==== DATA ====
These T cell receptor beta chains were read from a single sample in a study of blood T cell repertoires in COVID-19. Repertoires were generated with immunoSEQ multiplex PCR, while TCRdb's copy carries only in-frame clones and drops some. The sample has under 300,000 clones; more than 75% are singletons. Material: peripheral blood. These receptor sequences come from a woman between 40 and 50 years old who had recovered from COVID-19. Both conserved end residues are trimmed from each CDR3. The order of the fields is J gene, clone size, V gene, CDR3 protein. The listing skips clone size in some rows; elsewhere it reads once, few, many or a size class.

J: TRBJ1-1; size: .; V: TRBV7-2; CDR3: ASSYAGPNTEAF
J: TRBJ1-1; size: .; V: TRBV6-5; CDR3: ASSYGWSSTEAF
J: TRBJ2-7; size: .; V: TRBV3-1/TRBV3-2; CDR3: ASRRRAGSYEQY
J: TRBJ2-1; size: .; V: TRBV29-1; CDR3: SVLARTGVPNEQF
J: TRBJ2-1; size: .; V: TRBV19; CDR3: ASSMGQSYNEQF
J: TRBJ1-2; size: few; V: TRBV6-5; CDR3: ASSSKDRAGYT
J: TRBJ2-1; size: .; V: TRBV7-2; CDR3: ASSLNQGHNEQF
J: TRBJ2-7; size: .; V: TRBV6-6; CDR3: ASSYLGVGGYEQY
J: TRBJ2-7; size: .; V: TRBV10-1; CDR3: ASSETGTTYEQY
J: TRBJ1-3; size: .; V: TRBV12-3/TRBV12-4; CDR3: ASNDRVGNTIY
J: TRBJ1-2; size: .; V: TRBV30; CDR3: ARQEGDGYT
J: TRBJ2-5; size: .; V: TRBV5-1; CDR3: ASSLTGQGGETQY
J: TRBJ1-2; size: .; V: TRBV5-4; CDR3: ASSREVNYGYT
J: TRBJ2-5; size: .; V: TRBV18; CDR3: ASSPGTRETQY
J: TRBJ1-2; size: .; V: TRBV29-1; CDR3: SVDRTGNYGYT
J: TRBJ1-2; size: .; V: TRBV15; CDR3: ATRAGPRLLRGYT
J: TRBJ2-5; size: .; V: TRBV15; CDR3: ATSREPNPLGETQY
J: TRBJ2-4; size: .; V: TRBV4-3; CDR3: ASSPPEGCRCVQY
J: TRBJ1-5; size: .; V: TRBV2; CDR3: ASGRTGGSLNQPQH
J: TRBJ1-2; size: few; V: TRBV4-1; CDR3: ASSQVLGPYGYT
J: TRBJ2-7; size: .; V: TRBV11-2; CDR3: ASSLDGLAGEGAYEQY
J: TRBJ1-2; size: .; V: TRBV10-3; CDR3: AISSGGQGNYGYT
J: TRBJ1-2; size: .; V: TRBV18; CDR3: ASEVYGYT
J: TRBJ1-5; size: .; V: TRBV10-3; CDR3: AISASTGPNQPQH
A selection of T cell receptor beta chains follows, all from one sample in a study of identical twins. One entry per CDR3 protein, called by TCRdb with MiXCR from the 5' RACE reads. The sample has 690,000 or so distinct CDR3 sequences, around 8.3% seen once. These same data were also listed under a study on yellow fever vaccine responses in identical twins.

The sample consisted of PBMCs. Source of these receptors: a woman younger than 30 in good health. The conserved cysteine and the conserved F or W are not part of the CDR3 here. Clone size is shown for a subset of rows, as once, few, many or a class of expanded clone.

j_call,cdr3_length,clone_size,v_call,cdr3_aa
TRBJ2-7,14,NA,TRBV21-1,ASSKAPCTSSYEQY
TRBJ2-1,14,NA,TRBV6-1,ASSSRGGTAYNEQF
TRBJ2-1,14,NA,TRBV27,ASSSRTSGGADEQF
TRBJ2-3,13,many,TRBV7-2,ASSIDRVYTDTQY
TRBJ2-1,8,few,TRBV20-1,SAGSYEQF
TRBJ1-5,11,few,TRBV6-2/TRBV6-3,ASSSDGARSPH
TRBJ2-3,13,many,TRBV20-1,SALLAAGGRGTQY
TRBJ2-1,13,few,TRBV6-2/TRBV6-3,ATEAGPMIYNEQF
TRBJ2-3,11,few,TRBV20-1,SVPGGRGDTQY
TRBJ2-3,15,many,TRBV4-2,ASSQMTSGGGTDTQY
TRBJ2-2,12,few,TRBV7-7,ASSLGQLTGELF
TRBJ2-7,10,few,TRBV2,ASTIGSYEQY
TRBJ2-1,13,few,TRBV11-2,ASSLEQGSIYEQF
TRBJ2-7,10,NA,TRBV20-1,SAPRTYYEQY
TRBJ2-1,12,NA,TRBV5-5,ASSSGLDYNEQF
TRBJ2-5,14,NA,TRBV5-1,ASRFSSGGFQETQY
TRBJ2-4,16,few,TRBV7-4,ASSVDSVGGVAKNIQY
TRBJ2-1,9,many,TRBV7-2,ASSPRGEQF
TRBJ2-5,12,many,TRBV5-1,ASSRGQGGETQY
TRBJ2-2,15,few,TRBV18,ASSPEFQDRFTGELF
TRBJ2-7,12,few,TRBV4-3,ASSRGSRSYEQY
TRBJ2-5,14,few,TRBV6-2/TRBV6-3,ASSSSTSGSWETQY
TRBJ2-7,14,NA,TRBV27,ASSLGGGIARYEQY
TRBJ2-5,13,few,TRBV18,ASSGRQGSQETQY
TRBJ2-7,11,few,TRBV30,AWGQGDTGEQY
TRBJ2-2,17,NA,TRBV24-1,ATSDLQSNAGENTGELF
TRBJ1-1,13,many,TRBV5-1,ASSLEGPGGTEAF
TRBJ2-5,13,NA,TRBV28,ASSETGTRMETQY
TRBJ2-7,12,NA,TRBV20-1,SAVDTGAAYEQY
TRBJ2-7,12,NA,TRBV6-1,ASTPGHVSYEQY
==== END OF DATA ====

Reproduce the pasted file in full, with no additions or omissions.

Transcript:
These T cell receptor beta chains were read from a single sample in a study of blood T cell repertoires in COVID-19. Repertoires were generated with immunoSEQ multiplex PCR, while TCRdb's copy carries only in-frame clones and drops some. The sample has under 300,000 clones; more than 75% are singletons. Material: peripheral blood. These receptor sequences come from a woman between 40 and 50 years old who had recovered from COVID-19. Both conserved end residues are trimmed from each CDR3. The order of the fields is J gene, clone size, V gene, CDR3 protein. The listing skips clone size in some rows; elsewhere it reads once, few, many or a size class.

J: TRBJ1-1; size: .; V: TRBV7-2; CDR3: ASSYAGPNTEAF
J: TRBJ1-1; size: .; V: TRBV6-5; CDR3: ASSYGWSSTEAF
J: TRBJ2-7; size: .; V: TRBV3-1/TRBV3-2; CDR3: ASRRRAGSYEQY
J: TRBJ2-1; size: .; V: TRBV29-1; CDR3: SVLARTGVPNEQF
J: TRBJ2-1; size: .; V: TRBV19; CDR3: ASSMGQSYNEQF
J: TRBJ1-2; size: few; V: TRBV6-5; CDR3: ASSSKDRAGYT
J: TRBJ2-1; size: .; V: TRBV7-2; CDR3: ASSLNQGHNEQF
J: TRBJ2-7; size: .; V: TRBV6-6; CDR3: ASSYLGVGGYEQY
J: TRBJ2-7; size: .; V: TRBV10-1; CDR3: ASSETGTTYEQY
J: TRBJ1-3; size: .; V: TRBV12-3/TRBV12-4; CDR3: ASNDRVGNTIY
J: TRBJ1-2; size: .; V: TRBV30; CDR3: ARQEGDGYT
J: TRBJ2-5; size: .; V: TRBV5-1; CDR3: ASSLTGQGGETQY
J: TRBJ1-2; size: .; V: TRBV5-4; CDR3: ASSREVNYGYT
J: TRBJ2-5; size: .; V: TRBV18; CDR3: ASSPGTRETQY
J: TRBJ1-2; size: .; V: TRBV29-1; CDR3: SVDRTGNYGYT
J: TRBJ1-2; size: .; V: TRBV15; CDR3: ATRAGPRLLRGYT
J: TRBJ2-5; size: .; V: TRBV15; CDR3: ATSREPNPLGETQY
J: TRBJ2-4; size: .; V: TRBV4-3; CDR3: ASSPPEGCRCVQY
J: TRBJ1-5; size: .; V: TRBV2; CDR3: ASGRTGGSLNQPQH
J: TRBJ1-2; size: few; V: TRBV4-1; CDR3: ASSQVLGPYGYT
J: TRBJ2-7; size: .; V: TRBV11-2; CDR3: ASSLDGLAGEGAYEQY
J: TRBJ1-2; size: .; V: TRBV10-3; CDR3: AISSGGQGNYGYT
J: TRBJ1-2; size: .; V: TRBV18; CDR3: ASEVYGYT
J: TRBJ1-5; size: .; V: TRBV10-3; CDR3: AISASTGPNQPQH
A selection of T cell receptor beta chains follows, all from one sample in a study of identical twins. One entry per CDR3 protein, called by TCRdb with MiXCR from the 5' RACE reads. The sample has 690,000 or so distinct CDR3 sequences, around 8.3% seen once. These same data were also listed under a study on yellow fever vaccine responses in identical twins.

The sample consisted of PBMCs. Source of these receptors: a woman younger than 30 in good health. The conserved cysteine and the conserved F or W are not part of the CDR3 here. Clone size is shown for a subset of rows, as once, few, many or a class of expanded clone.

j_call,cdr3_length,clone_size,v_call,cdr3_aa
TRBJ2-7,14,NA,TRBV21-1,ASSKAPCTSSYEQY
TRBJ2-1,14,NA,TRBV6-1,ASSSRGGTAYNEQF
TRBJ2-1,14,NA,TRBV27,ASSSRTSGGADEQF
TRBJ2-3,13,many,TRBV7-2,ASSIDRVYTDTQY
TRBJ2-1,8,few,TRBV20-1,SAGSYEQF
TRBJ1-5,11,few,TRBV6-2/TRBV6-3,ASSSDGARSPH
TRBJ2-3,13,many,TRBV20-1,SALLAAGGRGTQY
TRBJ2-1,13,few,TRBV6-2/TRBV6-3,ATEAGPMIYNEQF
TRBJ2-3,11,few,TRBV20-1,SVPGGRGDTQY
TRBJ2-3,15,many,TRBV4-2,ASSQMTSGGGTDTQY
TRBJ2-2,12,few,TRBV7-7,ASSLGQLTGELF
TRBJ2-7,10,few,TRBV2,ASTIGSYEQY
TRBJ2-1,13,few,TRBV11-2,ASSLEQGSIYEQF
TRBJ2-7,10,NA,TRBV20-1,SAPRTYYEQY
TRBJ2-1,12,NA,TRBV5-5,ASSSGLDYNEQF
TRBJ2-5,14,NA,TRBV5-1,ASRFSSGGFQETQY
TRBJ2-4,16,few,TRBV7-4,ASSVDSVGGVAKNIQY
TRBJ2-1,9,many,TRBV7-2,ASSPRGEQF
TRBJ2-5,12,many,TRBV5-1,ASSRGQGGETQY
TRBJ2-2,15,few,TRBV18,ASSPEFQDRFTGELF
TRBJ2-7,12,few,TRBV4-3,ASSRGSRSYEQY
TRBJ2-5,14,few,TRBV6-2/TRBV6-3,ASSSSTSGSWETQY
TRBJ2-7,14,NA,TRBV27,ASSLGGGIARYEQY
TRBJ2-5,13,few,TRBV18,ASSGRQGSQETQY
TRBJ2-7,11,few,TRBV30,AWGQGDTGEQY
TRBJ2-2,17,NA,TRBV24-1,ATSDLQSNAGENTGELF
TRBJ1-1,13,many,TRBV5-1,ASSLEGPGGTEAF
TRBJ2-5,13,NA,TRBV28,ASSETGTRMETQY
TRBJ2-7,12,NA,TRBV20-1,SAVDTGAAYEQY
TRBJ2-7,12,NA,TRBV6-1,ASTPGHVSYEQY